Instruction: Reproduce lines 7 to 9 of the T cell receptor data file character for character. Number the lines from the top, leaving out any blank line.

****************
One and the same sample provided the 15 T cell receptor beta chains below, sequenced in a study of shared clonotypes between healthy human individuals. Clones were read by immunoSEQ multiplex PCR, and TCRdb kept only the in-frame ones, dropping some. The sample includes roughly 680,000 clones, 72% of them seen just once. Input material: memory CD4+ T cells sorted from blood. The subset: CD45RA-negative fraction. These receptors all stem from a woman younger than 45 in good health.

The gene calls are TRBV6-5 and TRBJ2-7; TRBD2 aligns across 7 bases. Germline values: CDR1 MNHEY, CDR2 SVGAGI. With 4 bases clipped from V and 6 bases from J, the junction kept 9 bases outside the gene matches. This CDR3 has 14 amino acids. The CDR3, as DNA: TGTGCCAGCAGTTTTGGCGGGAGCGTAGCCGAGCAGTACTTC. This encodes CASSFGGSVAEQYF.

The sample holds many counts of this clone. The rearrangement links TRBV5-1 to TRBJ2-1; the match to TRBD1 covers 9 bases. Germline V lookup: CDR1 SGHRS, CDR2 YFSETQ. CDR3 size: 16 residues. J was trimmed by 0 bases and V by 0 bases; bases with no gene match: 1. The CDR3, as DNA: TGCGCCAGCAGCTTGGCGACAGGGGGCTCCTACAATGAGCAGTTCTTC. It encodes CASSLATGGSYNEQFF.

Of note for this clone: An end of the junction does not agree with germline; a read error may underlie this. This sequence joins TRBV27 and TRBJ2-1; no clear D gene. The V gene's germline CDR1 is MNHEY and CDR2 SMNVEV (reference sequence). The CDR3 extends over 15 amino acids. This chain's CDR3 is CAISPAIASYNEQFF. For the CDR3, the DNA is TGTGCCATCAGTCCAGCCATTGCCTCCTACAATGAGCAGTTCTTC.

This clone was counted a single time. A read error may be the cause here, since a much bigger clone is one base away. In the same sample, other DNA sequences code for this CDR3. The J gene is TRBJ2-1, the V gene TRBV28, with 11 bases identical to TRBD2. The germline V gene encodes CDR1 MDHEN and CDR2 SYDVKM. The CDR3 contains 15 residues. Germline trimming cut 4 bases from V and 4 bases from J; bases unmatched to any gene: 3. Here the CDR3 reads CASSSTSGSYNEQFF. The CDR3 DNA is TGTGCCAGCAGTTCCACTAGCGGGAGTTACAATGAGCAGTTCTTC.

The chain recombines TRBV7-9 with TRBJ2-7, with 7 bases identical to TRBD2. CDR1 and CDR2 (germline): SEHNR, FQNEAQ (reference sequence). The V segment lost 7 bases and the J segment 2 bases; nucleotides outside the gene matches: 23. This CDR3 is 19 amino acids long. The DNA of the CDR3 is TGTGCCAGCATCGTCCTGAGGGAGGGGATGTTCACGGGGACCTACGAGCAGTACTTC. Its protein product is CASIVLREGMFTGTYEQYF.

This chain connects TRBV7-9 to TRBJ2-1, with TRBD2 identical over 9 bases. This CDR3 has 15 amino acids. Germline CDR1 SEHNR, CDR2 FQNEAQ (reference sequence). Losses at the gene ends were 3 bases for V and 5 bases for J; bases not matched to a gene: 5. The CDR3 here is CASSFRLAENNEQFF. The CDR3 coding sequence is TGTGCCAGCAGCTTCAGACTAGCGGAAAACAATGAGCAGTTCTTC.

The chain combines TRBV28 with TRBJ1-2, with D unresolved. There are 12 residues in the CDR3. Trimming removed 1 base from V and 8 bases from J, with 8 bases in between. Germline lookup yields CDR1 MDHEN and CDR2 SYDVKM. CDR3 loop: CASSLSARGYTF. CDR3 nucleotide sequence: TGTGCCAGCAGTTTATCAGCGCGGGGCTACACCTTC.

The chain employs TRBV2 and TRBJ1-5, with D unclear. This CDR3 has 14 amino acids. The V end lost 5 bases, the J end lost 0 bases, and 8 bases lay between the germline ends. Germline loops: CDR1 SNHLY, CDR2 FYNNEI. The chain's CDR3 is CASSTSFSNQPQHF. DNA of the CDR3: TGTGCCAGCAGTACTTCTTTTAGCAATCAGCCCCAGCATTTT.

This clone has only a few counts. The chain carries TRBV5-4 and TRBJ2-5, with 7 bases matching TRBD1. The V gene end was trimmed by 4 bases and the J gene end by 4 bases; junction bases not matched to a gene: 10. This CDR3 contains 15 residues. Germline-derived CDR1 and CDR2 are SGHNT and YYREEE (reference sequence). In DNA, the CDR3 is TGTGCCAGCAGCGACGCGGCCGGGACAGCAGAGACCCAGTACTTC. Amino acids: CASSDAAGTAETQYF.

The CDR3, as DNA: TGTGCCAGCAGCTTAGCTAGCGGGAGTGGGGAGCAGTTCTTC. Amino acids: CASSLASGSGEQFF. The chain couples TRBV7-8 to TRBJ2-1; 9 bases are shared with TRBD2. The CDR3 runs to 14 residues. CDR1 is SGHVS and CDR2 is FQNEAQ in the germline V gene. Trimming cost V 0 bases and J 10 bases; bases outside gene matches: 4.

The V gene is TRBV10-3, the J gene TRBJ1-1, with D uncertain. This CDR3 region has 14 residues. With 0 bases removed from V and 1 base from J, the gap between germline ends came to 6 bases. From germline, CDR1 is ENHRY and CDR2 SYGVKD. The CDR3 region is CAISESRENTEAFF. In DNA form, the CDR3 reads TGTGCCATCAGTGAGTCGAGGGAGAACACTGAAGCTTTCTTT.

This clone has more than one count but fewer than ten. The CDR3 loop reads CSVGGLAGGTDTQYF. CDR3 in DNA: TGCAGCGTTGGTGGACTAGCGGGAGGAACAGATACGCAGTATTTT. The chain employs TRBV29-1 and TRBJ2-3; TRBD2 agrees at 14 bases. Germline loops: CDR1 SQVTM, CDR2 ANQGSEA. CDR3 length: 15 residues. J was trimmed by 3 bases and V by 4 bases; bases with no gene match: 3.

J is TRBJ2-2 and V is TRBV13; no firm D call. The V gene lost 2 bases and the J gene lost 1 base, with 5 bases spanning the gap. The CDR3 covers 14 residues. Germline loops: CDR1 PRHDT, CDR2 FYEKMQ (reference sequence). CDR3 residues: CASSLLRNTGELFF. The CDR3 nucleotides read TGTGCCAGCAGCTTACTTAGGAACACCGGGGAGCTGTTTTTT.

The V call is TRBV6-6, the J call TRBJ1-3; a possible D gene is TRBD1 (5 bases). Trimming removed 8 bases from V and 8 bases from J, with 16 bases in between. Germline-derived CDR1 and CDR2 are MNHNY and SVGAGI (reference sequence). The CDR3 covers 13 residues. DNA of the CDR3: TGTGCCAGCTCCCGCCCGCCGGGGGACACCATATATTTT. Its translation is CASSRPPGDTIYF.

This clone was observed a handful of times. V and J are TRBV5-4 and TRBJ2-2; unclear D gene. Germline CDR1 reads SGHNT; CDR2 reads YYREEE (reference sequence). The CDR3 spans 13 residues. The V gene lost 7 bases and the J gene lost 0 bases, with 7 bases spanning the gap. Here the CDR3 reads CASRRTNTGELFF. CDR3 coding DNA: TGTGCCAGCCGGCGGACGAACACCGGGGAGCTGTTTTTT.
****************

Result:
This chain connects TRBV7-9 to TRBJ2-1, with TRBD2 identical over 9 bases. This CDR3 has 15 amino acids. Germline CDR1 SEHNR, CDR2 FQNEAQ (reference sequence). Losses at the gene ends were 3 bases for V and 5 bases for J; bases not matched to a gene: 5. The CDR3 here is CASSFRLAENNEQFF. The CDR3 coding sequence is TGTGCCAGCAGCTTCAGACTAGCGGAAAACAATGAGCAGTTCTTC.

The chain combines TRBV28 with TRBJ1-2, with D unresolved. There are 12 residues in the CDR3. Trimming removed 1 base from V and 8 bases from J, with 8 bases in between. Germline lookup yields CDR1 MDHEN and CDR2 SYDVKM. CDR3 loop: CASSLSARGYTF. CDR3 nucleotide sequence: TGTGCCAGCAGTTTATCAGCGCGGGGCTACACCTTC.

The chain employs TRBV2 and TRBJ1-5, with D unclear. This CDR3 has 14 amino acids. The V end lost 5 bases, the J end lost 0 bases, and 8 bases lay between the germline ends. Germline loops: CDR1 SNHLY, CDR2 FYNNEI. The chain's CDR3 is CASSTSFSNQPQHF. DNA of the CDR3: TGTGCCAGCAGTACTTCTTTTAGCAATCAGCCCCAGCATTTT.